Step dancing - the beating out of a musical rhythm with the toes and
heels - is probably as old as hard soled footwear, but English Clog
Dancing is a product of the industrialisation of the North of England
in the nineteenth century, where the working classes wore shoes with
wooden soles and leather uppers. It is said to have first been danced
by girls working in the cotton mills. They beat out a rhythm with their
wooden clogs to keep in time with the shuttle flying backwards and forwards
across the loom. It soon became popular with both men and women, and
began to include all the traditional hornpipe and reel steps which had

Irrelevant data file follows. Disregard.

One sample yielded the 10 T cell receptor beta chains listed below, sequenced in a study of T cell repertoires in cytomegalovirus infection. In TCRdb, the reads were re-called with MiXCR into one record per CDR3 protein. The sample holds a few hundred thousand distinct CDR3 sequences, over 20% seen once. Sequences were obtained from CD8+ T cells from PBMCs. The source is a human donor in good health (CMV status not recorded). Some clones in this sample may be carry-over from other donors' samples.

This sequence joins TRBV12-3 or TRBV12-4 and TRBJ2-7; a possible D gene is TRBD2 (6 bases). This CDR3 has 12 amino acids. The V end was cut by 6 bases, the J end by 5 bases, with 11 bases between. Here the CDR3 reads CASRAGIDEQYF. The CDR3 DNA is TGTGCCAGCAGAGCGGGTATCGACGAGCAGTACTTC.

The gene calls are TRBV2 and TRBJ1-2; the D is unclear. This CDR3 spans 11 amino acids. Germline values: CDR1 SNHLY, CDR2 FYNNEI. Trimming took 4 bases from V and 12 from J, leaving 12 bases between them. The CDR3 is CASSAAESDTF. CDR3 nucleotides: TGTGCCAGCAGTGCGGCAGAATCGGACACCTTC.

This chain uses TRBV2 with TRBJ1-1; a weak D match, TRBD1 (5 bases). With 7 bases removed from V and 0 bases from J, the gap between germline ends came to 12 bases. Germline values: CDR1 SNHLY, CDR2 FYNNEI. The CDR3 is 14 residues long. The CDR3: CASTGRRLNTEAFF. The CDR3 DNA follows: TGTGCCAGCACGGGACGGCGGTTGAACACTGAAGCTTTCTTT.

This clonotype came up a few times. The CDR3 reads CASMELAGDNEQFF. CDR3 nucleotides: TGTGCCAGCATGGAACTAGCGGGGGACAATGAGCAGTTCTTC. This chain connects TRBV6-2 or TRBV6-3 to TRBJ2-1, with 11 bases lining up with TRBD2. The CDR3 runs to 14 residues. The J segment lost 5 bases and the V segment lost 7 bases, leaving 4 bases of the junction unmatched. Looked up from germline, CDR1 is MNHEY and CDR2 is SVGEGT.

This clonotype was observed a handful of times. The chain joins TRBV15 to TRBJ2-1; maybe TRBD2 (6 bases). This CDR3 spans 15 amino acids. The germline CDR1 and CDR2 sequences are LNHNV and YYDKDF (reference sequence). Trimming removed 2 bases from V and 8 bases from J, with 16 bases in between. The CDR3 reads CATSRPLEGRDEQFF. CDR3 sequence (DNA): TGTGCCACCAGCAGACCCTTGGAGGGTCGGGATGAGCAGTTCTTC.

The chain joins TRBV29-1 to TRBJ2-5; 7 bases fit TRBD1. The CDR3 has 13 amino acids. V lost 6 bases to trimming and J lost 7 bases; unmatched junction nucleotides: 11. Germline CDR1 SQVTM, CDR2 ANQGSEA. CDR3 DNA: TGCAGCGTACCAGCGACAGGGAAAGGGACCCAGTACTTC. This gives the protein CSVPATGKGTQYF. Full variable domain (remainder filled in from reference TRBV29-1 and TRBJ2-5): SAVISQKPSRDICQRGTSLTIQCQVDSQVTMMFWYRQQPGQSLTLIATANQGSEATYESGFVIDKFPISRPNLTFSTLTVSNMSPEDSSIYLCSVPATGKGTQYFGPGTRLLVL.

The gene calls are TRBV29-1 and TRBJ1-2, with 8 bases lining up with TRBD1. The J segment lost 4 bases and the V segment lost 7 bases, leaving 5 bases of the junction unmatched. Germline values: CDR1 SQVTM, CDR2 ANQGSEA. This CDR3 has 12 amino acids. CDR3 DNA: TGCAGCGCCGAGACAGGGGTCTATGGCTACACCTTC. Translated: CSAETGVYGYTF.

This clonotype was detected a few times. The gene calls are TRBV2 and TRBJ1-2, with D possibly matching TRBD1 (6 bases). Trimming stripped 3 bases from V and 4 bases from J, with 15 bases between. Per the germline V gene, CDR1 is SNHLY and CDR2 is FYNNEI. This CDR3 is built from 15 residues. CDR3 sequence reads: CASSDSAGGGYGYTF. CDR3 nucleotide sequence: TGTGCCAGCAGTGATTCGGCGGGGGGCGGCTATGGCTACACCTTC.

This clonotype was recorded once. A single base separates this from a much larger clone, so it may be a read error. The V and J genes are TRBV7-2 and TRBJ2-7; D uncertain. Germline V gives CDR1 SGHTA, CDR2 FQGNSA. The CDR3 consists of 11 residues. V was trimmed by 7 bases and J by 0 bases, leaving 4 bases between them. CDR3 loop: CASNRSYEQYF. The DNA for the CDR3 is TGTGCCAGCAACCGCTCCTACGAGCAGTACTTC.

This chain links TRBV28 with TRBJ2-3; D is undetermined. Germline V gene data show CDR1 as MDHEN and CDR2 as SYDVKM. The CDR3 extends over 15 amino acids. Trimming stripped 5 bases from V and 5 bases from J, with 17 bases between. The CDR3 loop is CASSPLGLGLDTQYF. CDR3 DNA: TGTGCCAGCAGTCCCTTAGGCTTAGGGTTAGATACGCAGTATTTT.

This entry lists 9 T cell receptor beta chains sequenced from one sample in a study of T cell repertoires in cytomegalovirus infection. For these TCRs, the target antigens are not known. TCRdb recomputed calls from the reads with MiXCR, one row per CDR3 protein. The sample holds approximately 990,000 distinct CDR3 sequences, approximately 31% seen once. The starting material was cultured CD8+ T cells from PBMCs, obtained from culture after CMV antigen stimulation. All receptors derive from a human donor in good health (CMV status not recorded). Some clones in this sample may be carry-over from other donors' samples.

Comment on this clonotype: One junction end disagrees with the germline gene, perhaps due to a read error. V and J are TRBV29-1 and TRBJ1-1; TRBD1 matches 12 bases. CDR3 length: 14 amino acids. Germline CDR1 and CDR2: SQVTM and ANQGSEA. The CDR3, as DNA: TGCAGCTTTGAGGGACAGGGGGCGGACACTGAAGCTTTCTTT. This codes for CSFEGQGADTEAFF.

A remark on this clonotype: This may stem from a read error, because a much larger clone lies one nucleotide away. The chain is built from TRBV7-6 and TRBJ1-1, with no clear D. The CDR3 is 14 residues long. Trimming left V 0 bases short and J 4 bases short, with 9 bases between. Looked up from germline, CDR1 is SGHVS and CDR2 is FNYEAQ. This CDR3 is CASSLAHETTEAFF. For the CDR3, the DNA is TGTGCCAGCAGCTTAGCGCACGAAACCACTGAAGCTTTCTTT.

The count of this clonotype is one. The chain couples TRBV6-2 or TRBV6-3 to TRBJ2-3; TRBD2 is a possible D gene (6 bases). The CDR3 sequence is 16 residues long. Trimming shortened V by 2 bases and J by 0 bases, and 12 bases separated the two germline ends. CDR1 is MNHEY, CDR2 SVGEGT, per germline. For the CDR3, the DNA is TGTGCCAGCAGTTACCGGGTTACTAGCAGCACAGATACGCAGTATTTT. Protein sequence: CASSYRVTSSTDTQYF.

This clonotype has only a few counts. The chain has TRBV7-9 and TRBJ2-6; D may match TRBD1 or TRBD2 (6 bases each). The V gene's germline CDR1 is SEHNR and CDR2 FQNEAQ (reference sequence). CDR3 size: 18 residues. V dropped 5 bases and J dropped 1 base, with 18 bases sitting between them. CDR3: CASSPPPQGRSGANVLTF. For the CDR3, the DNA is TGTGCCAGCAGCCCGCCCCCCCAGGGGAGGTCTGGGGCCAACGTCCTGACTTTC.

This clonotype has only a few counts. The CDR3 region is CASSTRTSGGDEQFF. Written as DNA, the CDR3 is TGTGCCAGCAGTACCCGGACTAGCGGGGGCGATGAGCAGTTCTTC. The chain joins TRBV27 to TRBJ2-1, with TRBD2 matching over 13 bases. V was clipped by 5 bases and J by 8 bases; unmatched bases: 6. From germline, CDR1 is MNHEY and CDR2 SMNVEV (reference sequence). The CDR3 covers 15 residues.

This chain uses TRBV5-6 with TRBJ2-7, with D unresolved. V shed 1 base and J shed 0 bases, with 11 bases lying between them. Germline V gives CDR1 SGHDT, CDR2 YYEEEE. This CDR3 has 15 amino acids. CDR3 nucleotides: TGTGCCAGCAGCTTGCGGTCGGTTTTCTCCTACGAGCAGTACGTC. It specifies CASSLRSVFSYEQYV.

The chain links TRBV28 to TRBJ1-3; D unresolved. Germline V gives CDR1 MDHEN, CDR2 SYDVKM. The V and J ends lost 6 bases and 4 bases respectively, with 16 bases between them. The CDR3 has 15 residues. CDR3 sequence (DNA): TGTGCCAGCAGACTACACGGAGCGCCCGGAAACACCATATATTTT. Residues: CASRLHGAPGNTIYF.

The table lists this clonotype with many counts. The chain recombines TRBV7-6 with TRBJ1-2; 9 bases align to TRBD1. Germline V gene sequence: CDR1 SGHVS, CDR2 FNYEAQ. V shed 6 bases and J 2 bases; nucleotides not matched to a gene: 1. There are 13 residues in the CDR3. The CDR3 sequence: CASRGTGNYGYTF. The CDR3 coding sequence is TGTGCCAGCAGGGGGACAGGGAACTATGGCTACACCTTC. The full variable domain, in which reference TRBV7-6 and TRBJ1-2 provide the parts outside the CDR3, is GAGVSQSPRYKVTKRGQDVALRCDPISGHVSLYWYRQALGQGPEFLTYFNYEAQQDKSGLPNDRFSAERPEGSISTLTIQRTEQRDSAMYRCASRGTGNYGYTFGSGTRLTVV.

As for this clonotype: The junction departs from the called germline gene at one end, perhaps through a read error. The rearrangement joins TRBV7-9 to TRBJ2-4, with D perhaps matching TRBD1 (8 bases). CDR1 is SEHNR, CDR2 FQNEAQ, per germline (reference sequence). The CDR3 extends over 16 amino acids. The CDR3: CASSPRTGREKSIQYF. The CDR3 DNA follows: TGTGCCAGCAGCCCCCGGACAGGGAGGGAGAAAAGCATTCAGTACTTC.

been danced in England for many years.
Soon clog competitions began to be held, at which dancers were marked
for their originality, and for the clearness of their beats, that is,
the sound that their clogs made on the wooden floors. Clog dancing was
popular also in the Music Halls and Variety Theatres in the North of
England, and was danced in flamboyant style to popular waltzes of the
day such as Daisy Daisy.
also a French Version of this handout.